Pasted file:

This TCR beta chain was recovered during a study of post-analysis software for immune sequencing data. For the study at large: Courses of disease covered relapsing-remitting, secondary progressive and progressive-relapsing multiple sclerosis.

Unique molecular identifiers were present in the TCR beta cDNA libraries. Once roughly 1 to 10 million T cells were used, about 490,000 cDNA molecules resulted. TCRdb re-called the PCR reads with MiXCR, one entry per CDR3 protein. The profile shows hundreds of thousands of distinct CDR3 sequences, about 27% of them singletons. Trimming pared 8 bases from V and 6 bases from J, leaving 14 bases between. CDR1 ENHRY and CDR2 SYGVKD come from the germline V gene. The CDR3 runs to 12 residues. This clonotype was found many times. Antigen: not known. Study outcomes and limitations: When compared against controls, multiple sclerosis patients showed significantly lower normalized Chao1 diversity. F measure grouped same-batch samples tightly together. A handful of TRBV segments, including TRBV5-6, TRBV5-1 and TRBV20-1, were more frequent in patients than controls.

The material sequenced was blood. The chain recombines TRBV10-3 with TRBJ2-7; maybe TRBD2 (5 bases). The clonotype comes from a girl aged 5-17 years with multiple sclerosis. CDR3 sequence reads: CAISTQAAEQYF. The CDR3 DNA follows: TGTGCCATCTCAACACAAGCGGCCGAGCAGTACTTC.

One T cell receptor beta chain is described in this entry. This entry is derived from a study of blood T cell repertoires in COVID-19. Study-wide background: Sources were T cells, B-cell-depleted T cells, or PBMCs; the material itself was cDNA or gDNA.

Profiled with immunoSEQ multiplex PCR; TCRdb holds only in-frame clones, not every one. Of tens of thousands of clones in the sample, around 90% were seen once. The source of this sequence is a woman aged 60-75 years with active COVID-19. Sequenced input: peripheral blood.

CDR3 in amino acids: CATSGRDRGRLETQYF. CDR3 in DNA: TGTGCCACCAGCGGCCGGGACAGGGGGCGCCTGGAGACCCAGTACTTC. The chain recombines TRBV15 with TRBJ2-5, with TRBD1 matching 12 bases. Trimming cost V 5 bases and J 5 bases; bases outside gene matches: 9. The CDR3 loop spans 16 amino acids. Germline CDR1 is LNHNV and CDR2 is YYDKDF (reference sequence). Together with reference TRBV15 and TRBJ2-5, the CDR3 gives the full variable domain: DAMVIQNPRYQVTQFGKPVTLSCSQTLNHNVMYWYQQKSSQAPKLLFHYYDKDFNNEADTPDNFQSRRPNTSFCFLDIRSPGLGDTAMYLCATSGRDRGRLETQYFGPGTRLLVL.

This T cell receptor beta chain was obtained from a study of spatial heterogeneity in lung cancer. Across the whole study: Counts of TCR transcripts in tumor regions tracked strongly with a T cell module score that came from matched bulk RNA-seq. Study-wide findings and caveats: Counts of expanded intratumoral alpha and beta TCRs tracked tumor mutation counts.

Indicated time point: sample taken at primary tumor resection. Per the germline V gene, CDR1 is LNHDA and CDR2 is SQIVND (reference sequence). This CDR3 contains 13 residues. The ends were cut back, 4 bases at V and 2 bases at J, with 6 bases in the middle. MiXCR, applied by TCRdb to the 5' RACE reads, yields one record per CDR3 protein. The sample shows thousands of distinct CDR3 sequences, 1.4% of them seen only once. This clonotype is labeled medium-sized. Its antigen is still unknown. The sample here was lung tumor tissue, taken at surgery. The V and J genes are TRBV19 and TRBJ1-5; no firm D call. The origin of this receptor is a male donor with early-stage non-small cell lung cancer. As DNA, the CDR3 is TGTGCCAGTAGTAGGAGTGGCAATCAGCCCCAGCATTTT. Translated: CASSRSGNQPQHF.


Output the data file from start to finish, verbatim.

This TCR beta chain was recovered during a study of post-analysis software for immune sequencing data. For the study at large: Courses of disease covered relapsing-remitting, secondary progressive and progressive-relapsing multiple sclerosis.

Unique molecular identifiers were present in the TCR beta cDNA libraries. Once roughly 1 to 10 million T cells were used, about 490,000 cDNA molecules resulted. TCRdb re-called the PCR reads with MiXCR, one entry per CDR3 protein. The profile shows hundreds of thousands of distinct CDR3 sequences, about 27% of them singletons. Trimming pared 8 bases from V and 6 bases from J, leaving 14 bases between. CDR1 ENHRY and CDR2 SYGVKD come from the germline V gene. The CDR3 runs to 12 residues. This clonotype was found many times. Antigen: not known. Study outcomes and limitations: When compared against controls, multiple sclerosis patients showed significantly lower normalized Chao1 diversity. F measure grouped same-batch samples tightly together. A handful of TRBV segments, including TRBV5-6, TRBV5-1 and TRBV20-1, were more frequent in patients than controls.

The material sequenced was blood. The chain recombines TRBV10-3 with TRBJ2-7; maybe TRBD2 (5 bases). The clonotype comes from a girl aged 5-17 years with multiple sclerosis. CDR3 sequence reads: CAISTQAAEQYF. The CDR3 DNA follows: TGTGCCATCTCAACACAAGCGGCCGAGCAGTACTTC.

One T cell receptor beta chain is described in this entry. This entry is derived from a study of blood T cell repertoires in COVID-19. Study-wide background: Sources were T cells, B-cell-depleted T cells, or PBMCs; the material itself was cDNA or gDNA.

Profiled with immunoSEQ multiplex PCR; TCRdb holds only in-frame clones, not every one. Of tens of thousands of clones in the sample, around 90% were seen once. The source of this sequence is a woman aged 60-75 years with active COVID-19. Sequenced input: peripheral blood.

CDR3 in amino acids: CATSGRDRGRLETQYF. CDR3 in DNA: TGTGCCACCAGCGGCCGGGACAGGGGGCGCCTGGAGACCCAGTACTTC. The chain recombines TRBV15 with TRBJ2-5, with TRBD1 matching 12 bases. Trimming cost V 5 bases and J 5 bases; bases outside gene matches: 9. The CDR3 loop spans 16 amino acids. Germline CDR1 is LNHNV and CDR2 is YYDKDF (reference sequence). Together with reference TRBV15 and TRBJ2-5, the CDR3 gives the full variable domain: DAMVIQNPRYQVTQFGKPVTLSCSQTLNHNVMYWYQQKSSQAPKLLFHYYDKDFNNEADTPDNFQSRRPNTSFCFLDIRSPGLGDTAMYLCATSGRDRGRLETQYFGPGTRLLVL.

This T cell receptor beta chain was obtained from a study of spatial heterogeneity in lung cancer. Across the whole study: Counts of TCR transcripts in tumor regions tracked strongly with a T cell module score that came from matched bulk RNA-seq. Study-wide findings and caveats: Counts of expanded intratumoral alpha and beta TCRs tracked tumor mutation counts.

Indicated time point: sample taken at primary tumor resection. Per the germline V gene, CDR1 is LNHDA and CDR2 is SQIVND (reference sequence). This CDR3 contains 13 residues. The ends were cut back, 4 bases at V and 2 bases at J, with 6 bases in the middle. MiXCR, applied by TCRdb to the 5' RACE reads, yields one record per CDR3 protein. The sample shows thousands of distinct CDR3 sequences, 1.4% of them seen only once. This clonotype is labeled medium-sized. Its antigen is still unknown. The sample here was lung tumor tissue, taken at surgery. The V and J genes are TRBV19 and TRBJ1-5; no firm D call. The origin of this receptor is a male donor with early-stage non-small cell lung cancer. As DNA, the CDR3 is TGTGCCAGTAGTAGGAGTGGCAATCAGCCCCAGCATTTT. Translated: CASSRSGNQPQHF.